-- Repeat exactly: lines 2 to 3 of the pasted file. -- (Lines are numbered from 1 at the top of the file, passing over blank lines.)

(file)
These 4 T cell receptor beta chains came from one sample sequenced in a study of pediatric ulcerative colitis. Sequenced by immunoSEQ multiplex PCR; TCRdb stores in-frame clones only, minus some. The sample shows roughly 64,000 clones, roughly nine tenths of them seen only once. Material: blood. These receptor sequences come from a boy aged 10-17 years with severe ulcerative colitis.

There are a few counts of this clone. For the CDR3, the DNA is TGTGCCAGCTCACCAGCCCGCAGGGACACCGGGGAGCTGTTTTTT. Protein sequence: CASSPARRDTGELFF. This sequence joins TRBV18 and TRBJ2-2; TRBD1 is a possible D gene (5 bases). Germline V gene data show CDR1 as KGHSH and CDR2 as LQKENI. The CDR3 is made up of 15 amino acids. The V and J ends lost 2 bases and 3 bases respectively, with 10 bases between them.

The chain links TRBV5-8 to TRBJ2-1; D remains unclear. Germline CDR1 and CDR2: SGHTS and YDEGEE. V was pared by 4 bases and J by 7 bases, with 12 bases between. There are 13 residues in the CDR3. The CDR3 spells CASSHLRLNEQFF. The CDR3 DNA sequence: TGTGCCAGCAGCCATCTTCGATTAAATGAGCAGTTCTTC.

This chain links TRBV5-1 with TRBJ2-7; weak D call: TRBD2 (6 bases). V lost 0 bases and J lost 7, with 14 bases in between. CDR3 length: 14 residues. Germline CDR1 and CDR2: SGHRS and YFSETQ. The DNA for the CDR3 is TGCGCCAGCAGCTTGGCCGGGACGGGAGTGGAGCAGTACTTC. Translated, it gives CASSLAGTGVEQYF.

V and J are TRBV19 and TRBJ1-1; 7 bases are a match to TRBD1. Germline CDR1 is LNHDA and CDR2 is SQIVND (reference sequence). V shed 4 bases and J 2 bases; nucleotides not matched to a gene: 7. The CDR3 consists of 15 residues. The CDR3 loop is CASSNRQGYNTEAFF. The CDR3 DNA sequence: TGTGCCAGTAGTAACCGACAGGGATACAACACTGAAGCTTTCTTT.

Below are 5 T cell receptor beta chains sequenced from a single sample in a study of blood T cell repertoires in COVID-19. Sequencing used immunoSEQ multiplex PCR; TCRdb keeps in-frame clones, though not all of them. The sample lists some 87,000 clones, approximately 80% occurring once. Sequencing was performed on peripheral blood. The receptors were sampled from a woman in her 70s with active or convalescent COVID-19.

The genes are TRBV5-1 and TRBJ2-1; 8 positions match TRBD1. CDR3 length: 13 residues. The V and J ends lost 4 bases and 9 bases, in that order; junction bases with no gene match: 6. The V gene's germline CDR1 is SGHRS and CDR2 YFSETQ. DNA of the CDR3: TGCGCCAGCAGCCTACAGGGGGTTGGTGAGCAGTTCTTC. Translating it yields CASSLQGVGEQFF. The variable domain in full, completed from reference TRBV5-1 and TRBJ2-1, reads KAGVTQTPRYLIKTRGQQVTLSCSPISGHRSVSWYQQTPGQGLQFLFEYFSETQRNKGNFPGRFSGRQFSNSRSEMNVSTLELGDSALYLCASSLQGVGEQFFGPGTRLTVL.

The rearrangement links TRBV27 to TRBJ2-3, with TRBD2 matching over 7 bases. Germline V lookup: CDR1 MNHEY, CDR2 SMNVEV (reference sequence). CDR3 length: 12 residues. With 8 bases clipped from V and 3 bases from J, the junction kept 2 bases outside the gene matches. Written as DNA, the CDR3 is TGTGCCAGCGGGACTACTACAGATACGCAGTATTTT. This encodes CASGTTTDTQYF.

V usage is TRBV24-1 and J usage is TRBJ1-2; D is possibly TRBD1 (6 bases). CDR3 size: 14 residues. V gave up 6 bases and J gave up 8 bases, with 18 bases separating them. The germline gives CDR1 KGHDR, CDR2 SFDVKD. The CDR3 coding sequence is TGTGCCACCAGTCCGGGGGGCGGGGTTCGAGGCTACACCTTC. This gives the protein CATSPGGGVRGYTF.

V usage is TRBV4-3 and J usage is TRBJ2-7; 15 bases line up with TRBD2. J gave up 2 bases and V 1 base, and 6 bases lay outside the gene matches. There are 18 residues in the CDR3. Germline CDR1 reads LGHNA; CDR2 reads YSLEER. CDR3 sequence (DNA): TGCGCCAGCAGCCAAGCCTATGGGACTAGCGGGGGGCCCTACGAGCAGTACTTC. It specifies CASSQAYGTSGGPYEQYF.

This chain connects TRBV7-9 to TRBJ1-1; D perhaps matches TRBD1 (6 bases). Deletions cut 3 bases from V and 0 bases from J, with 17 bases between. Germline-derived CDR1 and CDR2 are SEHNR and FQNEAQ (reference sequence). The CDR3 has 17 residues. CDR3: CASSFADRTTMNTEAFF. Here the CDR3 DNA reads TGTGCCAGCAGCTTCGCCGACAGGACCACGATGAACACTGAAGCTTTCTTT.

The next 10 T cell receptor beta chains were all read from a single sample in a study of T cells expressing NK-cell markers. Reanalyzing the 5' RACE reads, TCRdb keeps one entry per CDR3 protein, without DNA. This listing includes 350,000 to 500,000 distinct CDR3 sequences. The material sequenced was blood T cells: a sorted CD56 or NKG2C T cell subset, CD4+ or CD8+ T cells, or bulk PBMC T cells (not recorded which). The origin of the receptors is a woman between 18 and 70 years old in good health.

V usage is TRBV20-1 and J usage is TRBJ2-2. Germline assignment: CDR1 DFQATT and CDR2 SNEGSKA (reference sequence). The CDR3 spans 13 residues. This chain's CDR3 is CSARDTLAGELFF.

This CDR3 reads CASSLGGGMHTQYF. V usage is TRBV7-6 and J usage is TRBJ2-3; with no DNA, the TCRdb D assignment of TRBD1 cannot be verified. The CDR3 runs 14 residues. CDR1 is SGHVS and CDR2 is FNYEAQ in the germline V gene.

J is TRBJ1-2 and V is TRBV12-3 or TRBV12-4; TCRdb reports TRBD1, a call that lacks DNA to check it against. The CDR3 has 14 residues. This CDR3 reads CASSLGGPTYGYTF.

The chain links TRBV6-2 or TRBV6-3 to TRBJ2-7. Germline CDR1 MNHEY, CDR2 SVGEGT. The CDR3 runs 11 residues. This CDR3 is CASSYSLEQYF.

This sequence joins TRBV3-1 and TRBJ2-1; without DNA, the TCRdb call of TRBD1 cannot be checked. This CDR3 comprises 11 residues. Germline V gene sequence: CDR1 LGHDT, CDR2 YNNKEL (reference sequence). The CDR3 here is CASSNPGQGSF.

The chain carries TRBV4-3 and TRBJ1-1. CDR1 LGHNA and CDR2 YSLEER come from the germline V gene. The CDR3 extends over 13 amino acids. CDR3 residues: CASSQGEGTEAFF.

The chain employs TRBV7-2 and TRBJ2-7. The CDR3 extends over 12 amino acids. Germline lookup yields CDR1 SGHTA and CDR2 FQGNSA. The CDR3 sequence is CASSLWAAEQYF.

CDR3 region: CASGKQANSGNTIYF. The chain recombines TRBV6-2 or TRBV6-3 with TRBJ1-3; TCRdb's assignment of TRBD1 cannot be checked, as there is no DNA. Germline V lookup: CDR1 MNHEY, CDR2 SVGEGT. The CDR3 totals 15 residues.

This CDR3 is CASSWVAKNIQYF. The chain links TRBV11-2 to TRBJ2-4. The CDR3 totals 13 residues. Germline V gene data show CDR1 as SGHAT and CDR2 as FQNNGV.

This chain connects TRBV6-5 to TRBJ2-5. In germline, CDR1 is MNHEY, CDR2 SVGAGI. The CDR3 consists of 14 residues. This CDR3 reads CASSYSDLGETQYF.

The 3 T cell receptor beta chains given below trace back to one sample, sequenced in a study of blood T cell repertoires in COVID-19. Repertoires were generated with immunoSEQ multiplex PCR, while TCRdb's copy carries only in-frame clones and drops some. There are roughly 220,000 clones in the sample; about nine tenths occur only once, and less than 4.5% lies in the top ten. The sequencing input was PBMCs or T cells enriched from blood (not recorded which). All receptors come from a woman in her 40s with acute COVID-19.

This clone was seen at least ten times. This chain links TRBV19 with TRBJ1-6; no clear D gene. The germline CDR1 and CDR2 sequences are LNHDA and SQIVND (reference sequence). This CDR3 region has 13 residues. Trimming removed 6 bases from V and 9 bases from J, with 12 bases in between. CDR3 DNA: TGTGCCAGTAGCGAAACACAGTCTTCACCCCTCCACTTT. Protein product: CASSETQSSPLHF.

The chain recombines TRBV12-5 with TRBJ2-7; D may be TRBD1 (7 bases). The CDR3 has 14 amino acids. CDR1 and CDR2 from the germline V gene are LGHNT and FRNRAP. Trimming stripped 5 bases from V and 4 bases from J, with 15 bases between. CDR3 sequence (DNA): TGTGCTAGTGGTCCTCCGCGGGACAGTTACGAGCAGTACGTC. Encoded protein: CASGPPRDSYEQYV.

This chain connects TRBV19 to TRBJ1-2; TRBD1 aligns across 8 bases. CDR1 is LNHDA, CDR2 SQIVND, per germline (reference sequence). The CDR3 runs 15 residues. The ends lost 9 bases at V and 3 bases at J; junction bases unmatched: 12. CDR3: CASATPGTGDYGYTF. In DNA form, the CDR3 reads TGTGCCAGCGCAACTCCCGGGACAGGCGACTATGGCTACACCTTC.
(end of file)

There are a few counts of this clone. For the CDR3, the DNA is TGTGCCAGCTCACCAGCCCGCAGGGACACCGGGGAGCTGTTTTTT. Protein sequence: CASSPARRDTGELFF. This sequence joins TRBV18 and TRBJ2-2; TRBD1 is a possible D gene (5 bases). Germline V gene data show CDR1 as KGHSH and CDR2 as LQKENI. The CDR3 is made up of 15 amino acids. The V and J ends lost 2 bases and 3 bases respectively, with 10 bases between them.

The chain links TRBV5-8 to TRBJ2-1; D remains unclear. Germline CDR1 and CDR2: SGHTS and YDEGEE. V was pared by 4 bases and J by 7 bases, with 12 bases between. There are 13 residues in the CDR3. The CDR3 spells CASSHLRLNEQFF. The CDR3 DNA sequence: TGTGCCAGCAGCCATCTTCGATTAAATGAGCAGTTCTTC.